What You Need to Know
- The firms have laid off more than 1,200 employees since the TD Ameritrade purchase, but zero on the service side, Tom Bradley says.
- Schwab has significantly improved the client service experience since the start of 2021, it says.
- Tens of millions of dollars are being invested in the Schwab Advisor Center platform.
There is “tremendous progress” being made with the integration of Charles Schwab and TD Ameritrade, and the companies are “aggressively” hiring advisor service staff to keep up with the heavy trading volumes seen in recent months, according to Tom Bradley, a senior vice president at Schwab and head of TD Ameritrade integration.
The combined company has eliminated 1,200 jobs since Schwab announced the finalization of its acquisition of TD Ameritrade on Oct. 6. The job cuts were part of “our continuing efforts to reduce overlapping or redundant roles across the two firms,” according to Schwab.
However, “there have been zero layoffs on the service side” of the advisor custody business, Bradley said Tuesday during a conference call with reporters.
The additional staff that Schwab has hired helped Schwab Advisor Services to “dramatically improve the wait times” that some clients had experienced and complained about a few months back, he said in response to a ThinkAdvisor question.
“We’re much closer to the levels that we believe our clients deserve,” he said, explaining that the company experienced heavy trading volumes that “we didn’t anticipate” at the end of 2020 and the start of 2021. Although peaks and valleys happen often in the sector, the peaks tend to “come out of nowhere,” he noted.
But “we were able to adjust very quickly and we’re very happy that our service experience is back closer to normal levels — at least normal for tax season” when there tend to be higher volumes, he pointed out.
Last year, “service delivery to clients was uneven at best and disappointing to us as well as clients at times across the company,” Walt Bettinger, Schwab CEO and president, said during the firm’s Winter Business Update webcast earlier this year. “Frankly, the volumes overwhelmed even our most aggressive projections,” he said at the time.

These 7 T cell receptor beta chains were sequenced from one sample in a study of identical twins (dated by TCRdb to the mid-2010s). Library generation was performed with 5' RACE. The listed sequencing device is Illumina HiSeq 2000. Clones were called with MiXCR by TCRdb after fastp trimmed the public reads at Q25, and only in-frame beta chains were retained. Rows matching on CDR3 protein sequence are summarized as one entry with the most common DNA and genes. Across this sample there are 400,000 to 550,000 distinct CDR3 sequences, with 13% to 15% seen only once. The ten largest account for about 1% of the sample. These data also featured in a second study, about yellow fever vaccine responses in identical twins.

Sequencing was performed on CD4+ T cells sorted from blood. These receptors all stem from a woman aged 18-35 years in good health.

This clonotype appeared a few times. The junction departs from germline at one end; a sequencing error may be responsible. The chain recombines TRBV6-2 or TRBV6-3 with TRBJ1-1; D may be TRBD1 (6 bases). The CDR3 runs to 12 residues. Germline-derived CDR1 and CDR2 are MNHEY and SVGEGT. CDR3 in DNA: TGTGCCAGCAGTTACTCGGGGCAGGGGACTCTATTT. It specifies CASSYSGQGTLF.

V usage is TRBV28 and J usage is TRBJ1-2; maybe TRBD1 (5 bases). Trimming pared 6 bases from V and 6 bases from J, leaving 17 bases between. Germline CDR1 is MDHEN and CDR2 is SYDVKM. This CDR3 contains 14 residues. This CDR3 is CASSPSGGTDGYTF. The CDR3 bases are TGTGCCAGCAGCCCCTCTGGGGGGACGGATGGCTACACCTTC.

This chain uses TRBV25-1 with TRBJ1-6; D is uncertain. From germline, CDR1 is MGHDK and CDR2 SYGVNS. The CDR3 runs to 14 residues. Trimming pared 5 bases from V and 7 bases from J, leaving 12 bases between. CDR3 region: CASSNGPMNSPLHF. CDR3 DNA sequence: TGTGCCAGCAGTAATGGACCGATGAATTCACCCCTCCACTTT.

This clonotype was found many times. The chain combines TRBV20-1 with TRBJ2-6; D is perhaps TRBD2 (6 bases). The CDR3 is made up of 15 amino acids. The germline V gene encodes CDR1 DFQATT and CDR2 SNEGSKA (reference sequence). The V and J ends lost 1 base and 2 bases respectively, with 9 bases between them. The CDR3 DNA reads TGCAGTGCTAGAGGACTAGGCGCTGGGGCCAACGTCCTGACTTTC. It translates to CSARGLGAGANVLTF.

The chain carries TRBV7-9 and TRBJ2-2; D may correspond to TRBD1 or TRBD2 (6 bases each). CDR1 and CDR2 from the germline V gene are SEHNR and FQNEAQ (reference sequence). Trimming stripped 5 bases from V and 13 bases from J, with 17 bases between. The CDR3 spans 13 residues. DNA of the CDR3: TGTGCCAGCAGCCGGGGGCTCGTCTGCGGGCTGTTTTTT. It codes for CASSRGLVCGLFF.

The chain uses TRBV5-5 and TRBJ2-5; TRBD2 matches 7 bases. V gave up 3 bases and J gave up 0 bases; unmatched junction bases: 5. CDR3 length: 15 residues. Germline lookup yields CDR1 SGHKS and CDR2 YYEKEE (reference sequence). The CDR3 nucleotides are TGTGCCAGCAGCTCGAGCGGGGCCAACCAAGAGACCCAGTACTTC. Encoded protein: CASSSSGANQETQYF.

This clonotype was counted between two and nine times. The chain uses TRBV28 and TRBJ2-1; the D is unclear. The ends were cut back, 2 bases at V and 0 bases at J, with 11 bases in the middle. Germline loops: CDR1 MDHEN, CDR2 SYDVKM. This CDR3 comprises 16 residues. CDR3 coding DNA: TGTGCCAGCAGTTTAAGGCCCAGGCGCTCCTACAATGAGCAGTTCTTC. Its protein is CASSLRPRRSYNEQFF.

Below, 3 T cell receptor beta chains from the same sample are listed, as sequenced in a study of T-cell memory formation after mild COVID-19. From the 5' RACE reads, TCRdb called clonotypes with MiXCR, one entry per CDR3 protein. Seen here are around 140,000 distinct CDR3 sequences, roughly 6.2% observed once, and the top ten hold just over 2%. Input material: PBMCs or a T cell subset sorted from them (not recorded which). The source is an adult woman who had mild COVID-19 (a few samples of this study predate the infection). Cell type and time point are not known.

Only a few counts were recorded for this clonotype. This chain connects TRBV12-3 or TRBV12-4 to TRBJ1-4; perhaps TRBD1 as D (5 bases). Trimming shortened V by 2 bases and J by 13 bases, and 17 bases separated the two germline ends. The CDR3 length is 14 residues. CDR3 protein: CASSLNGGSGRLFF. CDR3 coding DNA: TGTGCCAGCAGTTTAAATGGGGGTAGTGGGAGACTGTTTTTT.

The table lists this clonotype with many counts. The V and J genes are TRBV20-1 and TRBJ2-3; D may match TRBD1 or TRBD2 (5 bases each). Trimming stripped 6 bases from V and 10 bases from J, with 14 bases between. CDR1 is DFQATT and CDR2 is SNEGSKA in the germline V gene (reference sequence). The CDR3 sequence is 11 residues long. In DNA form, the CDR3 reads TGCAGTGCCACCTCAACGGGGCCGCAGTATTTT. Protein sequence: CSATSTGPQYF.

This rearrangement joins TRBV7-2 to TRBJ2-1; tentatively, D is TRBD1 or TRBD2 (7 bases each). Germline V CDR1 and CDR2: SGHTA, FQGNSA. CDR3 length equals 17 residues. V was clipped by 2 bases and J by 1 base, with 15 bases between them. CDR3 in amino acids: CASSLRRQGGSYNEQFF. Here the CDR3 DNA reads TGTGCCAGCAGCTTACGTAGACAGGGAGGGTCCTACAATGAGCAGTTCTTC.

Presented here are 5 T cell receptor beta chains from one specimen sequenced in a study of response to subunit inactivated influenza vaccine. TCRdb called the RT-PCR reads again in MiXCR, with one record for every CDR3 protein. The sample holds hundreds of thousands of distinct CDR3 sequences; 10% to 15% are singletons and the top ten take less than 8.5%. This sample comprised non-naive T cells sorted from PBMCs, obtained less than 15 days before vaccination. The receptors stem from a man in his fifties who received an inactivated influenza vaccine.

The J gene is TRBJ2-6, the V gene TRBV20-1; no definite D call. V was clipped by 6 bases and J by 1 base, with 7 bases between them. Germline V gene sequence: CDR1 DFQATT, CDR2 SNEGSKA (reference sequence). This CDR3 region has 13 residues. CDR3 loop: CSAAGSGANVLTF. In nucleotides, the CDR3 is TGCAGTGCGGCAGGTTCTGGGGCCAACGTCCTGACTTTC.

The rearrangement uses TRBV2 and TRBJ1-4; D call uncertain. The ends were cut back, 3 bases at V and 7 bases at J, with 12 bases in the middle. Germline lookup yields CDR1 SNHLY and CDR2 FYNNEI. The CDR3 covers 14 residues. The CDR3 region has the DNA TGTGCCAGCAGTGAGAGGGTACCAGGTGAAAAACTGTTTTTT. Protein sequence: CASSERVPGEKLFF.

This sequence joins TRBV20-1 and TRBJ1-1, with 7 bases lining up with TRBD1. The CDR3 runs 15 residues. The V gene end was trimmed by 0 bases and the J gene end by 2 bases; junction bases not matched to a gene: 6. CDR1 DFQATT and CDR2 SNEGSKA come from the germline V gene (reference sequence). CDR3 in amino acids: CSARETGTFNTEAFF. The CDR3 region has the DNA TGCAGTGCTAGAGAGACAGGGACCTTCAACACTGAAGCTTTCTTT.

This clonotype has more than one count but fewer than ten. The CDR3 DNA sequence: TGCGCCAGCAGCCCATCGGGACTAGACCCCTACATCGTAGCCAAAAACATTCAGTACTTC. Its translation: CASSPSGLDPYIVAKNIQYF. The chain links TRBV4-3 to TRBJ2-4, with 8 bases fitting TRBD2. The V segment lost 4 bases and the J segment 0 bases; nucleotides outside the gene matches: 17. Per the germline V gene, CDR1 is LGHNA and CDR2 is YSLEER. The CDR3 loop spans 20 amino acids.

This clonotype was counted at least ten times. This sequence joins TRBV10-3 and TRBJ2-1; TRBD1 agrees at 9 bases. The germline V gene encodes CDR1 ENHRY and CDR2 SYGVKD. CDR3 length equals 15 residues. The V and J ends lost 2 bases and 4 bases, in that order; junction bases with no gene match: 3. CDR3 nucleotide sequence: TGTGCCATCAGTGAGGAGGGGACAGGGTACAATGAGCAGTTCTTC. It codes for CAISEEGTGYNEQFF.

“We have definitely seen stabilization and improvement on what we experienced late last year” across the company, Schwab spokesman Rob Farmer told ThinkAdvisor on Tuesday.
“We’re in a phase right now where essentially all the work is on our side [and] it’s primarily business as usual for independent investment advisors,” Bradley told reporters. “We’re keeping our finger on the pulse of the advisors in a variety of ways.”
For example, Schwab surveyed TD Ameritrade advisors and received about 1,600 responses. The advisors’ “feedback has been very consistent since we announced the deal” to merge the companies, Bradley said.
“They have really three top concerns,” he noted: “Will there be any repapering of my client accounts, number one. Number two, what will the end technology platform be or look like? And number three, do I get to keep my service team?”
Schwab’s objectives remain “to make this conversion as seamless as possible for independent advisors and their clients, and we intend to take these two great companies and… combine them to make something that is even better,” he said.
So far, it does not look as if new signatures on any documents are required to switch clients over to Schwab from TD Ameritrade. “For the most part, it looks like we’re in the no-repapering zone, which advisors are quite pleased with,” Bradley said.